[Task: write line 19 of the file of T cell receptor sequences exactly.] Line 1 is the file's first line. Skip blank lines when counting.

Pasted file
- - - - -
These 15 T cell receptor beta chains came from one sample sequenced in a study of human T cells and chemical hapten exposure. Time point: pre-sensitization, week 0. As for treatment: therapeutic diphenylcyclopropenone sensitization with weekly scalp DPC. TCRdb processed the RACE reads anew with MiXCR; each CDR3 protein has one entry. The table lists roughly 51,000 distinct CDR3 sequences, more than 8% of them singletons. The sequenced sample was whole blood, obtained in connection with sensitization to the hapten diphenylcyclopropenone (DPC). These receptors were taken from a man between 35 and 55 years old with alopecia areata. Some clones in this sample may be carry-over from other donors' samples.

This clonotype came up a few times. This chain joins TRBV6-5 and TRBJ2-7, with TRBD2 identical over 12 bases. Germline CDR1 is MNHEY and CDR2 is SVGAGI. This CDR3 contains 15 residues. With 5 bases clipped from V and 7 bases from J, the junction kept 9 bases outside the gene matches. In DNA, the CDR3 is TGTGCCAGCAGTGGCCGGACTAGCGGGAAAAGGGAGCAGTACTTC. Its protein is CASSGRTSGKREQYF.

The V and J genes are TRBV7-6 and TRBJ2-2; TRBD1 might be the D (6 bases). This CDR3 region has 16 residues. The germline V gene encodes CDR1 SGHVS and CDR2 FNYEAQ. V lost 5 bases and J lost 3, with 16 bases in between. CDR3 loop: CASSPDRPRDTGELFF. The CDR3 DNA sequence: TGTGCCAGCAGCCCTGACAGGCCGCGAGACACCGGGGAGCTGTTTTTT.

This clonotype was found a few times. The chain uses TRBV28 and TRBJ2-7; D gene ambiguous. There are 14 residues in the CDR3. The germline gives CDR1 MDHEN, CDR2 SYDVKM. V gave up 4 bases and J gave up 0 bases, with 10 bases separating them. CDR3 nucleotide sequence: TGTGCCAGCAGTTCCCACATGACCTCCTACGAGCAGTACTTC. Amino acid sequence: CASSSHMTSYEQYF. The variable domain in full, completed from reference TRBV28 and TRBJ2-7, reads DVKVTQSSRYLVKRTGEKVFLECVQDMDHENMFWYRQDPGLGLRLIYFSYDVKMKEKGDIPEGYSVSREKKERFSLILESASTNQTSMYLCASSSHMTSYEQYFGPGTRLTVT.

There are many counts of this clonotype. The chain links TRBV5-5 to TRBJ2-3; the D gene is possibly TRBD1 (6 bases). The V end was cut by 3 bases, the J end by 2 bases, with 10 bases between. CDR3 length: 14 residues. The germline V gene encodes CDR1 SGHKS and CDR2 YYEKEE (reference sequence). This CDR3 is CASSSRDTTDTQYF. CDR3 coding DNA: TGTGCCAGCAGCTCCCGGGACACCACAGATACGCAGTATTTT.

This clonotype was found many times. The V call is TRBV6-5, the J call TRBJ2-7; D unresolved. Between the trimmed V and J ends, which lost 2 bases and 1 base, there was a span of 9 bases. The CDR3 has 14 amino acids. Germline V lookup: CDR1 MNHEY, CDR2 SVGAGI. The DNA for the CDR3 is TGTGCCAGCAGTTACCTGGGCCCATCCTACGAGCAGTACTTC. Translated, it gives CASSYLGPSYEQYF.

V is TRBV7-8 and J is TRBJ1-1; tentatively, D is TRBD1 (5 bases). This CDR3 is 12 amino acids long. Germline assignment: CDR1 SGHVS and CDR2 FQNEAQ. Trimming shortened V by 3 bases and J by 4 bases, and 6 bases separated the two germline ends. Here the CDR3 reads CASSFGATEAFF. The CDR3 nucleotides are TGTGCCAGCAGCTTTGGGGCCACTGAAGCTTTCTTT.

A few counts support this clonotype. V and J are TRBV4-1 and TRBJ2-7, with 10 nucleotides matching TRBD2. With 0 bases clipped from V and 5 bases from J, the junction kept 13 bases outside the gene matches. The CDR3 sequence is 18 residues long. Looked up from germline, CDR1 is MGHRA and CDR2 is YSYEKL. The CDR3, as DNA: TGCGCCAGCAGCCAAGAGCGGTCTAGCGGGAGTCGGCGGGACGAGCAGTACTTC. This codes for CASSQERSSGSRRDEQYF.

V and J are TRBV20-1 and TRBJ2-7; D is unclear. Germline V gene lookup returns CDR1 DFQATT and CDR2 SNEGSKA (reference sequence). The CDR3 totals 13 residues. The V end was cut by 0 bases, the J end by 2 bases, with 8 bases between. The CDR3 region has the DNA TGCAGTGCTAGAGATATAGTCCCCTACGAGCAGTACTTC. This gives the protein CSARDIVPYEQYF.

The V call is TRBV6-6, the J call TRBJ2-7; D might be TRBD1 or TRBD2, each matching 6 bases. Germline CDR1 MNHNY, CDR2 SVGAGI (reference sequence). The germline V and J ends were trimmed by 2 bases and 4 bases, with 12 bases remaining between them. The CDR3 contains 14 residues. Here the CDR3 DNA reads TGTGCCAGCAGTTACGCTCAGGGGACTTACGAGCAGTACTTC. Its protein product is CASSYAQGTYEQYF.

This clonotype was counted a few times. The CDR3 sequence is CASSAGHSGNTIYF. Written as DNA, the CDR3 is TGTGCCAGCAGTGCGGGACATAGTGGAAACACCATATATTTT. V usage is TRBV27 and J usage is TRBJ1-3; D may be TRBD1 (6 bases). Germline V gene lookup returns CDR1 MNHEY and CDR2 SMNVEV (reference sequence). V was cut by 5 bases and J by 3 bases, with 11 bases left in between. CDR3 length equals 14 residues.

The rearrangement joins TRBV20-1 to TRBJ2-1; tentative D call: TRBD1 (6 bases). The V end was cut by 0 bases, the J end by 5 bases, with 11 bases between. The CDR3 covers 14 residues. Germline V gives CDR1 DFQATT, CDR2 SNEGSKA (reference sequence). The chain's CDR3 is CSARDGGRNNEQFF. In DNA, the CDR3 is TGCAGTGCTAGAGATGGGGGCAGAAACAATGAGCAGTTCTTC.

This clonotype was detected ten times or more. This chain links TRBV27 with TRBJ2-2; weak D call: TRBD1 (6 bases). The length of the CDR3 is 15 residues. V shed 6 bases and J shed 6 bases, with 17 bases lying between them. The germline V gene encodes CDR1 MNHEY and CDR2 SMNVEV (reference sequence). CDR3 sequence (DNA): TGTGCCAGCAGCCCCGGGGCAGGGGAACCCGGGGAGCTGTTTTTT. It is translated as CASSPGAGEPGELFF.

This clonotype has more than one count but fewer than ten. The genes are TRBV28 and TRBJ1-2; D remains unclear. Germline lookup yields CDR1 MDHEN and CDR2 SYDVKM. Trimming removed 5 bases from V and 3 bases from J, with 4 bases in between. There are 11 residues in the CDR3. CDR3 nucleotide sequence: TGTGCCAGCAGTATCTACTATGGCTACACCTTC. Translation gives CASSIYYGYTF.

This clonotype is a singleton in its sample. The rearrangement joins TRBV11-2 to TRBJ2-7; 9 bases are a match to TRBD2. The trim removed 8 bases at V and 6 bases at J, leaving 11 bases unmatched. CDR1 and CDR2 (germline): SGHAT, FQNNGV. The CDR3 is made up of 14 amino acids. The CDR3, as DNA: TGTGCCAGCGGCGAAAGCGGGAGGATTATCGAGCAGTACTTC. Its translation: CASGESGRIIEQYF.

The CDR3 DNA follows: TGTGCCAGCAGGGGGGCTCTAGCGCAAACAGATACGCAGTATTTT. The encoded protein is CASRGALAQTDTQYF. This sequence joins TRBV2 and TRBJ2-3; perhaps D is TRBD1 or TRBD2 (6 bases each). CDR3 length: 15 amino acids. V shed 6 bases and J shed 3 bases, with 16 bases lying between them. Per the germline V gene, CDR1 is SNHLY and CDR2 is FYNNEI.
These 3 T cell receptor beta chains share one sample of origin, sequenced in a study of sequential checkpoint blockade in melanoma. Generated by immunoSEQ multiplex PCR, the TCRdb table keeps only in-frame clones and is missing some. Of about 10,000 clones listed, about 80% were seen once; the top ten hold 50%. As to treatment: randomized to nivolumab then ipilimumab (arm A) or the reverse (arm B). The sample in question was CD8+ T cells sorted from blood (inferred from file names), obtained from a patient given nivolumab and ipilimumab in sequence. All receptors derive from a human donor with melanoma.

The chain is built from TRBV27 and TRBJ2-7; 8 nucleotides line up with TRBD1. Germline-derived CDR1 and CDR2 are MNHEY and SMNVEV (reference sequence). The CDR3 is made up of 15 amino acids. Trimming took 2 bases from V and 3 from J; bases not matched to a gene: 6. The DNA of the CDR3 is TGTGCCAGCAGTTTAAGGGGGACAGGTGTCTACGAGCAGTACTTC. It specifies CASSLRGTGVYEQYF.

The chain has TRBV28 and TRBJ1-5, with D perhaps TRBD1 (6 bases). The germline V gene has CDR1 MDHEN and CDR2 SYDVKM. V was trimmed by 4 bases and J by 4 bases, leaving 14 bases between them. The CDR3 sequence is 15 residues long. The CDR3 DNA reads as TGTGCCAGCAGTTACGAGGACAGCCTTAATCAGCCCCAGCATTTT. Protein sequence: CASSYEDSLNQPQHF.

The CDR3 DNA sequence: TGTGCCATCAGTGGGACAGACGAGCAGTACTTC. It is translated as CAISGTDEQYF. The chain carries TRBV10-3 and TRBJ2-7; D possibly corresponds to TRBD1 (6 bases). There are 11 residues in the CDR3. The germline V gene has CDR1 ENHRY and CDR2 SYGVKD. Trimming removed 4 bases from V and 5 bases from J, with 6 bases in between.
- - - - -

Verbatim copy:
The chain has TRBV28 and TRBJ1-5, with D perhaps TRBD1 (6 bases). The germline V gene has CDR1 MDHEN and CDR2 SYDVKM. V was trimmed by 4 bases and J by 4 bases, leaving 14 bases between them. The CDR3 sequence is 15 residues long. The CDR3 DNA reads as TGTGCCAGCAGTTACGAGGACAGCCTTAATCAGCCCCAGCATTTT. Protein sequence: CASSYEDSLNQPQHF.